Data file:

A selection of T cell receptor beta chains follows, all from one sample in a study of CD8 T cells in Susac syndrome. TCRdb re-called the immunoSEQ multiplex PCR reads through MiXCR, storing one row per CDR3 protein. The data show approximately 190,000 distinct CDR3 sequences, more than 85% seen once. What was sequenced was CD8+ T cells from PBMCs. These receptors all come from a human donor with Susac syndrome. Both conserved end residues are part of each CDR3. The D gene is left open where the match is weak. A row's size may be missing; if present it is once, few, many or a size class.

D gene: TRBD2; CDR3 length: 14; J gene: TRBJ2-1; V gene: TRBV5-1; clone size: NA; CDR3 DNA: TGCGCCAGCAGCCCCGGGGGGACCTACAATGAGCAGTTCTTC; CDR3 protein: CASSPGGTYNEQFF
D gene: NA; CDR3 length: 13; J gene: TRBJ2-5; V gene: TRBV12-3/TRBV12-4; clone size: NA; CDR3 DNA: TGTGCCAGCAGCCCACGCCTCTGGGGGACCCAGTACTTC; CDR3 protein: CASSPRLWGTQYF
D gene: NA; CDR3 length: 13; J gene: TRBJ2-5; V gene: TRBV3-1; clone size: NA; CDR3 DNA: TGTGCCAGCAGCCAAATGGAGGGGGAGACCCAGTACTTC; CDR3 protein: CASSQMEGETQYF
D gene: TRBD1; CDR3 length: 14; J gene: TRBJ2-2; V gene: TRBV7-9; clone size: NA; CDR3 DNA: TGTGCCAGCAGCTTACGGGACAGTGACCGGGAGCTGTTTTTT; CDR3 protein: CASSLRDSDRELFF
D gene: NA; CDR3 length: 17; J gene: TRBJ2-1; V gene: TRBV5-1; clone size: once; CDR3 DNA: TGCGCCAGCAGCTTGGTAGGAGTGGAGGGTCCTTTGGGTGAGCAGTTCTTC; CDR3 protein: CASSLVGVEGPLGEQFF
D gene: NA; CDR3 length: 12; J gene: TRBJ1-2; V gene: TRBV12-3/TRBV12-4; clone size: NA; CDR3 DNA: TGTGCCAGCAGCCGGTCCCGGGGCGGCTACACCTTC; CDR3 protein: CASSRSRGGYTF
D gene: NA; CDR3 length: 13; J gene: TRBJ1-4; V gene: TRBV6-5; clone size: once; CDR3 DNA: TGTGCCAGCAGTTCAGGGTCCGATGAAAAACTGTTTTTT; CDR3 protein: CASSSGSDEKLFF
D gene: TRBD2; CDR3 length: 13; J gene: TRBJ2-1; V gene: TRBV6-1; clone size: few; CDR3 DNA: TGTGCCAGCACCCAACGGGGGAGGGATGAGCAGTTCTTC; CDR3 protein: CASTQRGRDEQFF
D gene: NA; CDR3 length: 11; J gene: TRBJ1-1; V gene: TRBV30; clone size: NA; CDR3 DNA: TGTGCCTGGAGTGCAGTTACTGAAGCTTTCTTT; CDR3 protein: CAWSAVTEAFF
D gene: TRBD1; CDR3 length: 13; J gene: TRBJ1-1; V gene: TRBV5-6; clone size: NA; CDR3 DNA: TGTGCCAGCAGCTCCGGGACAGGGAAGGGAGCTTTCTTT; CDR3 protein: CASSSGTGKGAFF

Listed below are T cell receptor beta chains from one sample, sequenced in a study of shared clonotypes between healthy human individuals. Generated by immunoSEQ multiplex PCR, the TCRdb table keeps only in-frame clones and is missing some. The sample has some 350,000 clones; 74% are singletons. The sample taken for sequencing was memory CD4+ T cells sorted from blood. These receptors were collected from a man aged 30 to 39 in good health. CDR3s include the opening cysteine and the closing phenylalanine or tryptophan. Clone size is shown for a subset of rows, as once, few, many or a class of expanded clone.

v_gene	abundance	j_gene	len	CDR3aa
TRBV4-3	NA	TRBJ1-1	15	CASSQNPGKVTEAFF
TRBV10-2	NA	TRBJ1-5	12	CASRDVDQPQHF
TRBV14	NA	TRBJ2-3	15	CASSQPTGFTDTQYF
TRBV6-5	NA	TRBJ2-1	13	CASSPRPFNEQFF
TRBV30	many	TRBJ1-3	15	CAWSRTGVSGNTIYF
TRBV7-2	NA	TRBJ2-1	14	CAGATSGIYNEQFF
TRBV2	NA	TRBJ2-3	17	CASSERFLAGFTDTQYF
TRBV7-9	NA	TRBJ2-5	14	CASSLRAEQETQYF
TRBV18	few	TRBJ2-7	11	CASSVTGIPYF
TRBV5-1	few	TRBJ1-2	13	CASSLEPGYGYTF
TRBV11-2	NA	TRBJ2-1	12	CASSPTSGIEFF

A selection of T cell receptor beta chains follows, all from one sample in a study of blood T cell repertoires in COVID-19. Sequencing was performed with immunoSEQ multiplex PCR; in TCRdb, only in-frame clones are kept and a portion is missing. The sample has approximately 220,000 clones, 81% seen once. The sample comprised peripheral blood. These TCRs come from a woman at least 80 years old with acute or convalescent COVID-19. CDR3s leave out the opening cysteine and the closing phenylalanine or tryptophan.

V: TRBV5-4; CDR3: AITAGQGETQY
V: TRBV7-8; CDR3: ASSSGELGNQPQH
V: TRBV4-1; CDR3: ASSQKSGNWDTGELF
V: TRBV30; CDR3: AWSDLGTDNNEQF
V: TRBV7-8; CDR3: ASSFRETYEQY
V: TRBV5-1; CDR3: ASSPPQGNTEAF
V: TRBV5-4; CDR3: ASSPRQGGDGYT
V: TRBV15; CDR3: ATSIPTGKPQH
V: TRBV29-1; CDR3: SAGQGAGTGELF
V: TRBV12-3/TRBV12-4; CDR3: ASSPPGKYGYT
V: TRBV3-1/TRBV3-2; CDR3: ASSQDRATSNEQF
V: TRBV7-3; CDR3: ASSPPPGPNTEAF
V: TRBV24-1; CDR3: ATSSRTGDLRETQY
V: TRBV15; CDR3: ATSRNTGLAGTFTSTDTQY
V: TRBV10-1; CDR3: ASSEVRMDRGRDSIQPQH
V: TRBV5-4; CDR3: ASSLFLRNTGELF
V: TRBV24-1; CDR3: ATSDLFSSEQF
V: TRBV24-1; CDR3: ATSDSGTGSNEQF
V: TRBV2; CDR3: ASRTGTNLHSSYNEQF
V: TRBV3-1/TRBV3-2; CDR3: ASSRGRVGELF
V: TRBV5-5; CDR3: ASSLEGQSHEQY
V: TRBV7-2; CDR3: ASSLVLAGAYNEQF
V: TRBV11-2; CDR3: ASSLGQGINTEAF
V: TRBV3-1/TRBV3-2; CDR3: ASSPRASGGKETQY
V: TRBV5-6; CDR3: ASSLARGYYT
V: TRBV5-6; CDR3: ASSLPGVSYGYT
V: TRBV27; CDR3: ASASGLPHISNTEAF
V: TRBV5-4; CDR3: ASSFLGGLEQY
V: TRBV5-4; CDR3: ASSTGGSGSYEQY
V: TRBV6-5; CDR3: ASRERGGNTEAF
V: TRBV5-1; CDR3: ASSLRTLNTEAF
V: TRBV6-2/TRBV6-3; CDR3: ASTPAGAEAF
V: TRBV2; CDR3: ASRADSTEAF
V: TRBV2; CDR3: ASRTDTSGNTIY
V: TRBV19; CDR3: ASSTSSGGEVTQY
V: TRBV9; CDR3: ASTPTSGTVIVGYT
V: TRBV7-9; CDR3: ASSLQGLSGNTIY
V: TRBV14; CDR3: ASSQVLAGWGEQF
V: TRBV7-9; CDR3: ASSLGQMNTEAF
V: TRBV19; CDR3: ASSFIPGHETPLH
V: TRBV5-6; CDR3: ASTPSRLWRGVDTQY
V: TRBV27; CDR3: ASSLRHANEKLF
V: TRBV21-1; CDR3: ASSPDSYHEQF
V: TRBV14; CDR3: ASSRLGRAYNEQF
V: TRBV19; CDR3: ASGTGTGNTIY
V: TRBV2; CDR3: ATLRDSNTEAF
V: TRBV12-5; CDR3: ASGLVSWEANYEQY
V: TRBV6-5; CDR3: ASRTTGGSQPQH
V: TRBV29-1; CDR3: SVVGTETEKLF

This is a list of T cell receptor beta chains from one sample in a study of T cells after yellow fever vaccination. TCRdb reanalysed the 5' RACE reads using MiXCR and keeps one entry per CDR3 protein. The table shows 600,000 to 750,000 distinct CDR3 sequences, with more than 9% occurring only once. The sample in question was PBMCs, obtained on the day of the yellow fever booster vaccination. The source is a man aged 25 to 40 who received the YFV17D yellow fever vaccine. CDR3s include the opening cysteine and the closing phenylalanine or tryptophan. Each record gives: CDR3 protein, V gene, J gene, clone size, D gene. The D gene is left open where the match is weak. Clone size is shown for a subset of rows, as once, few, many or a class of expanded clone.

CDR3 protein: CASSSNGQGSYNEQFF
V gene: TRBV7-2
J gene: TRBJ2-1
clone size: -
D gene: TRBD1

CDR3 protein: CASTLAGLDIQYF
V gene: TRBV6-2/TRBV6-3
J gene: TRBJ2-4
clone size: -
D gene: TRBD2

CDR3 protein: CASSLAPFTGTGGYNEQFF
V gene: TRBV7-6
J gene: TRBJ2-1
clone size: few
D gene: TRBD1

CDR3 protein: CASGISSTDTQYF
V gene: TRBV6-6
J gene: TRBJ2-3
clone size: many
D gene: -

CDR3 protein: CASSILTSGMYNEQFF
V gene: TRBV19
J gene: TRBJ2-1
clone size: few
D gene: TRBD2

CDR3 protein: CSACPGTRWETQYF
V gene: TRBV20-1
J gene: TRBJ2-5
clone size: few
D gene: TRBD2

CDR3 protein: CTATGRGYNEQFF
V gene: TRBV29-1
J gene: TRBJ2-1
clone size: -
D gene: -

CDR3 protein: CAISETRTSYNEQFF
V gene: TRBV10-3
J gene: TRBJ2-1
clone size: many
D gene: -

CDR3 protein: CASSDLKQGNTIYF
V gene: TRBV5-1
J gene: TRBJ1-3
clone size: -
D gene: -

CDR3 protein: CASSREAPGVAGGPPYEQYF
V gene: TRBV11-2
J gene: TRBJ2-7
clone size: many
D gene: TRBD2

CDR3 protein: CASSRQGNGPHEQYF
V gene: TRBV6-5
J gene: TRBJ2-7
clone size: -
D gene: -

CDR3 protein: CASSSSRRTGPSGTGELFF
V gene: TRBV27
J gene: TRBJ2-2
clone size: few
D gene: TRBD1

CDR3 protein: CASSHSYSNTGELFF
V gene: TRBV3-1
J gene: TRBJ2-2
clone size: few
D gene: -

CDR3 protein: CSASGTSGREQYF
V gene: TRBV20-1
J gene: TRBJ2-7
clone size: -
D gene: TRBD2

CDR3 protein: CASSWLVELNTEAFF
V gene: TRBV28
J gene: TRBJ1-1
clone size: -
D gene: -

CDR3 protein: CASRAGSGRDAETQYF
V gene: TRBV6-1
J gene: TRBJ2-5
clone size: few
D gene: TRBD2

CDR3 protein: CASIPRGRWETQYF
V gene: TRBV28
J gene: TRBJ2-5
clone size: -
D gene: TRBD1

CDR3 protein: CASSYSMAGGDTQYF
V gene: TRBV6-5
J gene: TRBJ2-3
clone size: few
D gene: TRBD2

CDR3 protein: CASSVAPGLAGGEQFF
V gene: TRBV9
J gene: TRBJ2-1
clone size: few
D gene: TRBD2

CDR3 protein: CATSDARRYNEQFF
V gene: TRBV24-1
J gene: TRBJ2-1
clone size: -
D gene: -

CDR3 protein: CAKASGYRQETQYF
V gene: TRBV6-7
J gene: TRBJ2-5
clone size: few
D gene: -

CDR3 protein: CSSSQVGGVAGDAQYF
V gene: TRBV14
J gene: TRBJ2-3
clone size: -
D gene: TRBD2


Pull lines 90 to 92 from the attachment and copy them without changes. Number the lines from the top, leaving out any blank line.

D gene: TRBD1

CDR3 protein: CASGISSTDTQYF
V gene: TRBV6-6